When it comes to the dental restoratives, it is always not easy to decide which option could be better for your health, aesthetics, financial part or time.
Teeth replacements have come a long way in the last 30 years. Missing or extracted teeth raise common concerns of infection, but the proper replacement is the key to a confident smile. Today, however, the questions you need to ask your dentist or prosthodontist are a bit different: What's the difference between a dental bridge vs. implant? Which treatment option is right for me? Very often the dental implant looks ideal, but numerous factors will need to be considered first, and there are a lot of pros and cons of doing dental implant. For same factors dental bridges could be a better solution.
A lot of people worried that the dental bridge will not last or that it will involve too much damage to surrounding teeth. There are also concerns about function: will you be able to chew with the bridge, or is it purely for aesthetics? Are bridges a reasonable solution?
Learn more about dental bridges from experience of others! All the answers are here:
“I had a bridge done to replace two molars and to fill a gap that would be permanent if not treated. When I first got the bridge I was very apprehensive about putting pressure on it and biting too hard. I was also worried about sensitivity. A year-and-a-half after the treatment I can say that it was a very good decision to get a bridge. An implant would have required me to get a bone chip placed in my gums where there was no bone density, wait five to seven months for that to heal in place, and then put the screw in and wait four months for the opportunity to put the tooth in. I am glad I didn't wait.”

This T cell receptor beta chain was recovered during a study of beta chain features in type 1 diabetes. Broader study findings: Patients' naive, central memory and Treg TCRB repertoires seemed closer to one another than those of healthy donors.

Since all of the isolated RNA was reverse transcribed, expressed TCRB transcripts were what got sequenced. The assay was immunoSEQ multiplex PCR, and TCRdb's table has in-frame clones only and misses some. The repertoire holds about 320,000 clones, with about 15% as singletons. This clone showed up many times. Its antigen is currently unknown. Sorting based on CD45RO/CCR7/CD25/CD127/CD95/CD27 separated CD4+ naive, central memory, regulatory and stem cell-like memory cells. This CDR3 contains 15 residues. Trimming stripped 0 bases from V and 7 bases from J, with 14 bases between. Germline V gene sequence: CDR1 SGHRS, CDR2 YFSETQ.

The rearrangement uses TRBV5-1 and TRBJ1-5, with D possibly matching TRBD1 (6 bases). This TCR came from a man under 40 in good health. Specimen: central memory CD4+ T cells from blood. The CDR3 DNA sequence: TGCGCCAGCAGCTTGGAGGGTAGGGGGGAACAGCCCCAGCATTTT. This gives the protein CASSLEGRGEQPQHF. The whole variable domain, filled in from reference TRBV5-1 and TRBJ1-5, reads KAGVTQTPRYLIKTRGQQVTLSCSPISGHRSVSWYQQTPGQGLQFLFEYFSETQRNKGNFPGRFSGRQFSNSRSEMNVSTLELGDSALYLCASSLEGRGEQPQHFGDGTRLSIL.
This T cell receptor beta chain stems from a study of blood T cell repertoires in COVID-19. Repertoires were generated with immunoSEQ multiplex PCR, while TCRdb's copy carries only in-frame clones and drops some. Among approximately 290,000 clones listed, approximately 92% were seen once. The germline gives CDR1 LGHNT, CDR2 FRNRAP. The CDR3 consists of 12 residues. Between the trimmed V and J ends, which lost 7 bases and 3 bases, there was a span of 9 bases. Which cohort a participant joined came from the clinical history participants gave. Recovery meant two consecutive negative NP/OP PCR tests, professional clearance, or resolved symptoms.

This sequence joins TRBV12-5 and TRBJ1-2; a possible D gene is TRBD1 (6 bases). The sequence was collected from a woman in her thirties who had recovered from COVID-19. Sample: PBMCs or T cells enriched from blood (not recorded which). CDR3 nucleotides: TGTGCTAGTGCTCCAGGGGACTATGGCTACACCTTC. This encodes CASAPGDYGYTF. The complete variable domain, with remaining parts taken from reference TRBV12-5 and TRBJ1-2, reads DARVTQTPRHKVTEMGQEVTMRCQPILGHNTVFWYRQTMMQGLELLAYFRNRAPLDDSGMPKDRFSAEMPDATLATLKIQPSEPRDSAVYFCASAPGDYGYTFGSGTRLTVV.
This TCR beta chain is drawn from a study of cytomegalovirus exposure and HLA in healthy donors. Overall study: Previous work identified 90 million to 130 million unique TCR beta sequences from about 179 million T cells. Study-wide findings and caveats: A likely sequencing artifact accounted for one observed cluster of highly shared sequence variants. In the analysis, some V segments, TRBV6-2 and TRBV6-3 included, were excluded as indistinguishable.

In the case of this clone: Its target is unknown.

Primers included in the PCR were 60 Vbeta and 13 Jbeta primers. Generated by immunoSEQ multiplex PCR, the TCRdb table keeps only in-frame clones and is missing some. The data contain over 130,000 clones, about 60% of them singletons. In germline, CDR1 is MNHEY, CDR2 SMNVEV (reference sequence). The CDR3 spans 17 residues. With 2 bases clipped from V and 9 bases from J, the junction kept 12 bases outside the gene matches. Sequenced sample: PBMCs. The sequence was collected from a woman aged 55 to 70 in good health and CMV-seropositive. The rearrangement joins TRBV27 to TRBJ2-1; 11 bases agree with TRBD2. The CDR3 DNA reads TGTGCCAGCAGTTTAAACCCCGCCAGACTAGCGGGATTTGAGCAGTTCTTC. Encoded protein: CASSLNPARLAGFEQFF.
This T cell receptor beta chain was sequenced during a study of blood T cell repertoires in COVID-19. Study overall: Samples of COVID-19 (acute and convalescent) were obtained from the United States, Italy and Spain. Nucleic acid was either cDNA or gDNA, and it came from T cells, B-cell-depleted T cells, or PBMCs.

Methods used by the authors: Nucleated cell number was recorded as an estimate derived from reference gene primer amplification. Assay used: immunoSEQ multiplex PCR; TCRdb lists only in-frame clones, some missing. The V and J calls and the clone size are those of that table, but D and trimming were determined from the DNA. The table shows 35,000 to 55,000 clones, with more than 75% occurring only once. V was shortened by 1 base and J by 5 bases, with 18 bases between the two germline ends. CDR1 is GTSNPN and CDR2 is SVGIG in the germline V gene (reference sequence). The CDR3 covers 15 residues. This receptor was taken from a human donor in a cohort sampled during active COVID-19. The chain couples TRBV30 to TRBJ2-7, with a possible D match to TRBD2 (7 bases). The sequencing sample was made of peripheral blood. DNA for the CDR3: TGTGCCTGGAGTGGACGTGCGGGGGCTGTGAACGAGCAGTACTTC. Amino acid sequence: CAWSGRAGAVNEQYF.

posted by Parmanparman
“I was born without an adult molar. I got a bridge when I was 18. At the time, I was advised not to get an implant because I was replacing a missing molar -- a tooth that gets a lot of impact. The worry was that it might not last as long, and when it came out it would require a bigger and bigger whole to set it into my bone.
So, the bridge. It's lasted 20 years and is going strong. My dentist (who put it in) thinks it will last my lifetime.
It looks and feels like all my other teeth. I don't have to chew differently, or be careful with it, or anything. It doesn't wiggle or protrude or look weird. In fact, it's only different than my other teeth when I floss.”
posted by Houstonian
“I have a bridge for one of my front teeth. Broke it when I was a nipper and ever since had an abscess problem. I had a really bad infection, and when they tried to save the root they discovered the cause, a piece of metal dental tip had broken off (something like 15 years earlier) and was lodged behind the root.
Anyway, to cut a long story short, after a lot of work they found it wasn't possible to save the root, so I had two options. The better of the two was as you suggested, an implant, but the problem for me was that we didn't have enough time left for all the work to be carried out as would have taken around 6 months in all and I had to move from state. So the dentist went with the other option of a bridge.
My other front tooth had a chip which they always used to fill with white filling, but never lasted and used to stain over time. So what they did was ground that one down, and did the same with the tooth on the other side of the now missing tooth which I'd always had a very poorly made crown on. Think they can make a bridge with only one support but mine being the front tooth this worked far better and is now very strong and all 3 teeth look better than they have in years. I think a bridge is pretty good, pleased with mine anyway and my damaged teeth look far better now than they did in all the years since I smashed them back in school.”
posted by Tetlee
You can always find more stories like that, but the best solution is to ask your dentist what is the best option for you!
Schedule your free consultation with one of our greatest dentists at Avalon Dental Center.
For your convenience we have several offices in different locations:
CAMBRIDGE DENTAL OFFICE:
160 Cambridge St. Cambridge, MA
SOMERVILLE DENTAL OFFICE:
120 Temple St. Somerville, MA
ASSEMBLY SQ DENTAL OFFICE:
5 Middlesex Ave. Somerville, MA
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